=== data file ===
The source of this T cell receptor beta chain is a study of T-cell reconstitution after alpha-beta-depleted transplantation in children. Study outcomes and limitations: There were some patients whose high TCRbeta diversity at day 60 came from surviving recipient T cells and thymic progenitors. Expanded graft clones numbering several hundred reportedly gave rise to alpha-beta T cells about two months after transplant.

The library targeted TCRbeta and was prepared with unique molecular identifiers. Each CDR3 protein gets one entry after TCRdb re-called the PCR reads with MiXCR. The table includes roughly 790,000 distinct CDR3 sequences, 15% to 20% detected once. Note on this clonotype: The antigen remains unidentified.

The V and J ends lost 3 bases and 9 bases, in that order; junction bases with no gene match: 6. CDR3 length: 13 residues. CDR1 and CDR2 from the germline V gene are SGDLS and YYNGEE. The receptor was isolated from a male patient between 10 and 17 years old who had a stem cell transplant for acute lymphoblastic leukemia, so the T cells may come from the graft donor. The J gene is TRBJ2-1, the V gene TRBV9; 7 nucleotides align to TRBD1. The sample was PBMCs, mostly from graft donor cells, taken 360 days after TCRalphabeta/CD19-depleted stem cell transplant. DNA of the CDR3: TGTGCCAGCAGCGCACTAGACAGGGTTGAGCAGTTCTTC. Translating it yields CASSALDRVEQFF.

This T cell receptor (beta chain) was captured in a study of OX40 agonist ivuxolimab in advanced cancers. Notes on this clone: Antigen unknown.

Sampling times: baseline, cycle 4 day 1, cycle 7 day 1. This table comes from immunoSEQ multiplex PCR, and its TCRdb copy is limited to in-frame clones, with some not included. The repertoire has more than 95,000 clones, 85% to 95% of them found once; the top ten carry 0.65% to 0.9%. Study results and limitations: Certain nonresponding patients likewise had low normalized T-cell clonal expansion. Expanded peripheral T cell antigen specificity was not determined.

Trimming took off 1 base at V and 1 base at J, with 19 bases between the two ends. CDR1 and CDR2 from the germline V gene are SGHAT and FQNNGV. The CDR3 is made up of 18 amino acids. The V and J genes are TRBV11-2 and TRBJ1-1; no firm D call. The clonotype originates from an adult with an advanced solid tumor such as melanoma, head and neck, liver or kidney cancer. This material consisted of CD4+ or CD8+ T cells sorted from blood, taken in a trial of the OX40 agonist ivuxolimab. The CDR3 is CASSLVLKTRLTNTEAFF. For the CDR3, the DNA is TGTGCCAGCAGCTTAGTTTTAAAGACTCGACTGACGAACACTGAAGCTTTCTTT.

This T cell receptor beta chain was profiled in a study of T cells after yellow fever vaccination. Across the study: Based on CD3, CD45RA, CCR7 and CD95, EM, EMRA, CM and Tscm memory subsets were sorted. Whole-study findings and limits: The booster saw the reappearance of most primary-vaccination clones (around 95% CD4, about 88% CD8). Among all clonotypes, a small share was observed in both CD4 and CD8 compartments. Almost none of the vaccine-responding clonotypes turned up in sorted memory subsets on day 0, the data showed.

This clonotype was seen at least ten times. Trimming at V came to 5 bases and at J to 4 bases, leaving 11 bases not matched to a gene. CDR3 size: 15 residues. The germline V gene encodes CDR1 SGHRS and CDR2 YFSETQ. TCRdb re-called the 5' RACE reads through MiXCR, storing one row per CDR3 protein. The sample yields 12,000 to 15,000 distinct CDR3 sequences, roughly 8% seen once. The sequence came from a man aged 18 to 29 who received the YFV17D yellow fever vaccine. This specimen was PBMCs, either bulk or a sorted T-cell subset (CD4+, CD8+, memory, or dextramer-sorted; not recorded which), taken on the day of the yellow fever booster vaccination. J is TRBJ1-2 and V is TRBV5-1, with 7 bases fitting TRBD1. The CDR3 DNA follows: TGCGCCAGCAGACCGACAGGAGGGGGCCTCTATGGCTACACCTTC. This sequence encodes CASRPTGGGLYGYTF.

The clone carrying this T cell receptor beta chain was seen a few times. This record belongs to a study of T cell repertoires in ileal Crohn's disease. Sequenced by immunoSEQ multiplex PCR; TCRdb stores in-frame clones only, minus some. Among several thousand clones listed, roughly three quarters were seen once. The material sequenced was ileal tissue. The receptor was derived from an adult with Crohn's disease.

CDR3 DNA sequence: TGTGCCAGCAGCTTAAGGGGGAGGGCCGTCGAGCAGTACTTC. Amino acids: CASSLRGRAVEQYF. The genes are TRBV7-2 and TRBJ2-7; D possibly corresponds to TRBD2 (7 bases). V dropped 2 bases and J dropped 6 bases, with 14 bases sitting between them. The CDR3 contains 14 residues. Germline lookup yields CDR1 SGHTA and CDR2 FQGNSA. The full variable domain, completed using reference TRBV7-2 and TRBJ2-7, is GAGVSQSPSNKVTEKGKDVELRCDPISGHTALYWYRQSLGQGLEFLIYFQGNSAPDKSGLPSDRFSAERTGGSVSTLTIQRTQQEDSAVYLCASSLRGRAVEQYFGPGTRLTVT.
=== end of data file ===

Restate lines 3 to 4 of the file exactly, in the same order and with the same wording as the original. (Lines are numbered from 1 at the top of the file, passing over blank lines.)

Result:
The V and J ends lost 3 bases and 9 bases, in that order; junction bases with no gene match: 6. CDR3 length: 13 residues. CDR1 and CDR2 from the germline V gene are SGDLS and YYNGEE. The receptor was isolated from a male patient between 10 and 17 years old who had a stem cell transplant for acute lymphoblastic leukemia, so the T cells may come from the graft donor. The J gene is TRBJ2-1, the V gene TRBV9; 7 nucleotides align to TRBD1. The sample was PBMCs, mostly from graft donor cells, taken 360 days after TCRalphabeta/CD19-depleted stem cell transplant. DNA of the CDR3: TGTGCCAGCAGCGCACTAGACAGGGTTGAGCAGTTCTTC. Translating it yields CASSALDRVEQFF.

This T cell receptor (beta chain) was captured in a study of OX40 agonist ivuxolimab in advanced cancers. Notes on this clone: Antigen unknown.